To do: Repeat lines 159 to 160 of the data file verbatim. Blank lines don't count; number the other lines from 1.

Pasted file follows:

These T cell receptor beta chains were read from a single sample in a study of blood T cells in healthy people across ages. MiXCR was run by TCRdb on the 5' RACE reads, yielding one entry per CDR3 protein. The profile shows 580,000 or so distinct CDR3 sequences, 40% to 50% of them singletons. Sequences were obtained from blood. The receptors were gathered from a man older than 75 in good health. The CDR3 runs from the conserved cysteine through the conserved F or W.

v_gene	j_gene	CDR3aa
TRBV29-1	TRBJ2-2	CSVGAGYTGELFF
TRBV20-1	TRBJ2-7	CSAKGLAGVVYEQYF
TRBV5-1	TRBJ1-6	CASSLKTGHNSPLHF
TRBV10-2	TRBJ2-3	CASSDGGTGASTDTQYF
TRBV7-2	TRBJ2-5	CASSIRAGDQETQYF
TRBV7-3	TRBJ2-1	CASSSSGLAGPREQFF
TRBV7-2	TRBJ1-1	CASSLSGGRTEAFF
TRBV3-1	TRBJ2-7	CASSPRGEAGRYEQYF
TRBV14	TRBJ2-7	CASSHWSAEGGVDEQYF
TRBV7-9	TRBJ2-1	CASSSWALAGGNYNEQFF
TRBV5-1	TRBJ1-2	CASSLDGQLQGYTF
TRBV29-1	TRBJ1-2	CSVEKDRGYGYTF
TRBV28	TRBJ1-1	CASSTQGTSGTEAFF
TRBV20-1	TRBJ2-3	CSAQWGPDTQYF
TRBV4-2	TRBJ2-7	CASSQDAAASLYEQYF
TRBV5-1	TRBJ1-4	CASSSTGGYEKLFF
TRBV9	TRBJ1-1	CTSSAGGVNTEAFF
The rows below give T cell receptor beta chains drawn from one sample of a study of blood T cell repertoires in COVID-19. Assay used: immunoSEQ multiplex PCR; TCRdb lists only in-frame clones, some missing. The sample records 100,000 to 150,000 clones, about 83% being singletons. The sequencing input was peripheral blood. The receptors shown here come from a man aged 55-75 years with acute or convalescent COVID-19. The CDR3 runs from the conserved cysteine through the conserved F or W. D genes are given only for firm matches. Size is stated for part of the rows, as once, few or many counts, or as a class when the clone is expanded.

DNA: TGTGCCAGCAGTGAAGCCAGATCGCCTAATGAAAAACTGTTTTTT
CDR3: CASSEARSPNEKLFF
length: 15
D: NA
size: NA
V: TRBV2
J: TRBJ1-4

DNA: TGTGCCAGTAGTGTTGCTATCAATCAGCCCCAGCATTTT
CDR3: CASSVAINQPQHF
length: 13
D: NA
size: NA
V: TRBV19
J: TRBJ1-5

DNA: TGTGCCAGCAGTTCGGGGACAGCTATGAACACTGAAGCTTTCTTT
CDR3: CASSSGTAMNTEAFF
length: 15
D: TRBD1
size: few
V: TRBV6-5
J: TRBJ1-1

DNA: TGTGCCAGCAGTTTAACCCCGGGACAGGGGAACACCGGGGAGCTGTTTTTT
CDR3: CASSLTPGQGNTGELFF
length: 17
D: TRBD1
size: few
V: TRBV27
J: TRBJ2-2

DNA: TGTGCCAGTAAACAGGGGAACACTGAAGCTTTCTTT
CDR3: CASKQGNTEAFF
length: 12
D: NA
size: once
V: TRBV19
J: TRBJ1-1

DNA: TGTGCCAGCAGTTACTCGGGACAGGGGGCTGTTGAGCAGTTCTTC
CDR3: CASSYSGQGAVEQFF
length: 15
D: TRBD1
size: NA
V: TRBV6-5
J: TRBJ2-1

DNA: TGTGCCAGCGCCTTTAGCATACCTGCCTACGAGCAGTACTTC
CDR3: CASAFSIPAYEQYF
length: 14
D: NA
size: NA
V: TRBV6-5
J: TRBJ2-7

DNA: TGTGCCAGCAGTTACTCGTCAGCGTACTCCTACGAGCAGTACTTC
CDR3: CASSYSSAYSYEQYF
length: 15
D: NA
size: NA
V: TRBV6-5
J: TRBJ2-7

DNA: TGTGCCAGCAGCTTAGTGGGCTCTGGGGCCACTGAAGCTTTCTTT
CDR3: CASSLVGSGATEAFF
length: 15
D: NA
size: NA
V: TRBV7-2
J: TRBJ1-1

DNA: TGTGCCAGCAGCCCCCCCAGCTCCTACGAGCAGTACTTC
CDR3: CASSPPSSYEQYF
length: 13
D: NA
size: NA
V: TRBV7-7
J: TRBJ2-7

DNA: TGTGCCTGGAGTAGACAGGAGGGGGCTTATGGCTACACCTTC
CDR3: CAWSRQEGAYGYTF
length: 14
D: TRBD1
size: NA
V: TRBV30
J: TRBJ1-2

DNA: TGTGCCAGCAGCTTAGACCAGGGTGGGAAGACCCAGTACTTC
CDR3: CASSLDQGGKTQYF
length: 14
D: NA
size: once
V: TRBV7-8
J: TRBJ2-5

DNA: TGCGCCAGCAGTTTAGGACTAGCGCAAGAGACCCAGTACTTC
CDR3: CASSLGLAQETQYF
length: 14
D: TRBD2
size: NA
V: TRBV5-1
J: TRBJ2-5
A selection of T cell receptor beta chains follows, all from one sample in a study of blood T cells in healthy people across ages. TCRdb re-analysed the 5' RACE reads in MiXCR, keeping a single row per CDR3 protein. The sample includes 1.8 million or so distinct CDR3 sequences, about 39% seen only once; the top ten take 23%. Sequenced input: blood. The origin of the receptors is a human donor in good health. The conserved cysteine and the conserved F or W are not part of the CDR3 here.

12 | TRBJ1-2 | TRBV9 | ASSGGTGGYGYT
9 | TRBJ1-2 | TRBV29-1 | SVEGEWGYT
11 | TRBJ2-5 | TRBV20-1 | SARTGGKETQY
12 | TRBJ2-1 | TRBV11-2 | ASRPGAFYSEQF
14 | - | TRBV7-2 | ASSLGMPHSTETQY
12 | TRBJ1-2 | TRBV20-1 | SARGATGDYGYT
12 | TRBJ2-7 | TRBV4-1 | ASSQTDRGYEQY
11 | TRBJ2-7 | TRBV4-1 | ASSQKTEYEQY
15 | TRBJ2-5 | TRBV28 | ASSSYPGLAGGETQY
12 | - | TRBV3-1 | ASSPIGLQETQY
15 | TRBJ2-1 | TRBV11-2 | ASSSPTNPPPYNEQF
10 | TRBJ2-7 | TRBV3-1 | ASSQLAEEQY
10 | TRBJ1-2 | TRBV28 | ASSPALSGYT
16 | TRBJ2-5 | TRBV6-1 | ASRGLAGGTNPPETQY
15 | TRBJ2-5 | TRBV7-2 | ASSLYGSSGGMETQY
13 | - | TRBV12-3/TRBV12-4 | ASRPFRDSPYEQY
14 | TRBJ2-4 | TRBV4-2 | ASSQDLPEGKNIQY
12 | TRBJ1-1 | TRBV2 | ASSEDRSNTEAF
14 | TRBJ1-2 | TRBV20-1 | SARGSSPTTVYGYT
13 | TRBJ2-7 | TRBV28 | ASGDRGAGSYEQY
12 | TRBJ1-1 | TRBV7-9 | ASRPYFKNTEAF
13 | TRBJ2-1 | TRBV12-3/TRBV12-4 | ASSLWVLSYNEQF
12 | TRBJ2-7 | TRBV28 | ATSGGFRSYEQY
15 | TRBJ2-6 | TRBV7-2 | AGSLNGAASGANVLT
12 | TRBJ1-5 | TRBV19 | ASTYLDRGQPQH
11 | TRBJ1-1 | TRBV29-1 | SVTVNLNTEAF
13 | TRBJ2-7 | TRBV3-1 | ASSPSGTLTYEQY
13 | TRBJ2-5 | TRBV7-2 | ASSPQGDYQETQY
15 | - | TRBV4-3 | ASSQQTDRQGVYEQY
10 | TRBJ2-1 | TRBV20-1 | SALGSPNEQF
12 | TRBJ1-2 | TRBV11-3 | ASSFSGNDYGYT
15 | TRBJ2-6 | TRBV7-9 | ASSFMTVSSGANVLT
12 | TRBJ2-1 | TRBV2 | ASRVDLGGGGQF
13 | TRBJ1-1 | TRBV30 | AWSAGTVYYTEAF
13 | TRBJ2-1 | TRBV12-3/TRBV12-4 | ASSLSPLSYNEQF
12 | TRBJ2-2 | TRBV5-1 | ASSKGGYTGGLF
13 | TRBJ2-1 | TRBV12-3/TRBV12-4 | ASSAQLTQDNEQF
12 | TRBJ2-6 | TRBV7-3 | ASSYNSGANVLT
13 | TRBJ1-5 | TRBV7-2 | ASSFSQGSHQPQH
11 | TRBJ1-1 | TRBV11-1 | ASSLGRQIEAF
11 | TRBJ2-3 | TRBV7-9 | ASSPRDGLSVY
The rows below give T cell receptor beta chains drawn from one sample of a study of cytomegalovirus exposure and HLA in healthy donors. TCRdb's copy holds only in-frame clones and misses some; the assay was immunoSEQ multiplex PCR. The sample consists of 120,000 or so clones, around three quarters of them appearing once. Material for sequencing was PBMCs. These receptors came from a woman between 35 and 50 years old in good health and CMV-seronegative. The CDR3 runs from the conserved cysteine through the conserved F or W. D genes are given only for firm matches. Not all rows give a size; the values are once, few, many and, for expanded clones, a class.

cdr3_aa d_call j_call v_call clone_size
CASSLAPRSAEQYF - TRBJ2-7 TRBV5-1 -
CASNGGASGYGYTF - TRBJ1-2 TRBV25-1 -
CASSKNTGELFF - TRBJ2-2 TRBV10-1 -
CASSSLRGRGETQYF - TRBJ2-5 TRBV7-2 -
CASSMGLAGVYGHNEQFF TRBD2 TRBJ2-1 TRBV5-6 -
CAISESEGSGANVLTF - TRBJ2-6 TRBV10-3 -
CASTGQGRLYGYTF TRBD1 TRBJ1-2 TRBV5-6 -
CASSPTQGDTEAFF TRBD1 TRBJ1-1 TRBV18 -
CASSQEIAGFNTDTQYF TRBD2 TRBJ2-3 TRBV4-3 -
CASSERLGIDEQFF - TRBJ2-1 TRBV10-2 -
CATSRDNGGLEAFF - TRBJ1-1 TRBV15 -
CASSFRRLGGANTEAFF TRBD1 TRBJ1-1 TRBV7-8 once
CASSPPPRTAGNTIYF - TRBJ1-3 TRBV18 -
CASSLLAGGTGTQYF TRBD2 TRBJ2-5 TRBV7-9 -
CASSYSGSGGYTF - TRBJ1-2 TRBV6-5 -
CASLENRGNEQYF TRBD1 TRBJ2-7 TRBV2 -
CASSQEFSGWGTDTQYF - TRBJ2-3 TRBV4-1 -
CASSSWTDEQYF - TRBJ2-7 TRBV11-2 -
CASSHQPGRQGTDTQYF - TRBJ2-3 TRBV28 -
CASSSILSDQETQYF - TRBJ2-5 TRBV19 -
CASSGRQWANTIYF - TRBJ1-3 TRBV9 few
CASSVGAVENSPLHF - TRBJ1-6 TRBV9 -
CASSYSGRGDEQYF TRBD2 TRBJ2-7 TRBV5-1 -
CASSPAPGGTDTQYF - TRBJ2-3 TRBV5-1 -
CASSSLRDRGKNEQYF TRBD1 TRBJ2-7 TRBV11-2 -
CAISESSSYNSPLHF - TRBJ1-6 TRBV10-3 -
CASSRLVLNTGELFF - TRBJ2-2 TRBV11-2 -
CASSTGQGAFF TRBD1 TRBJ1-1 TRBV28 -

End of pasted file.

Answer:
CASSSLRGRGETQYF - TRBJ2-5 TRBV7-2 -
CASSMGLAGVYGHNEQFF TRBD2 TRBJ2-1 TRBV5-6 -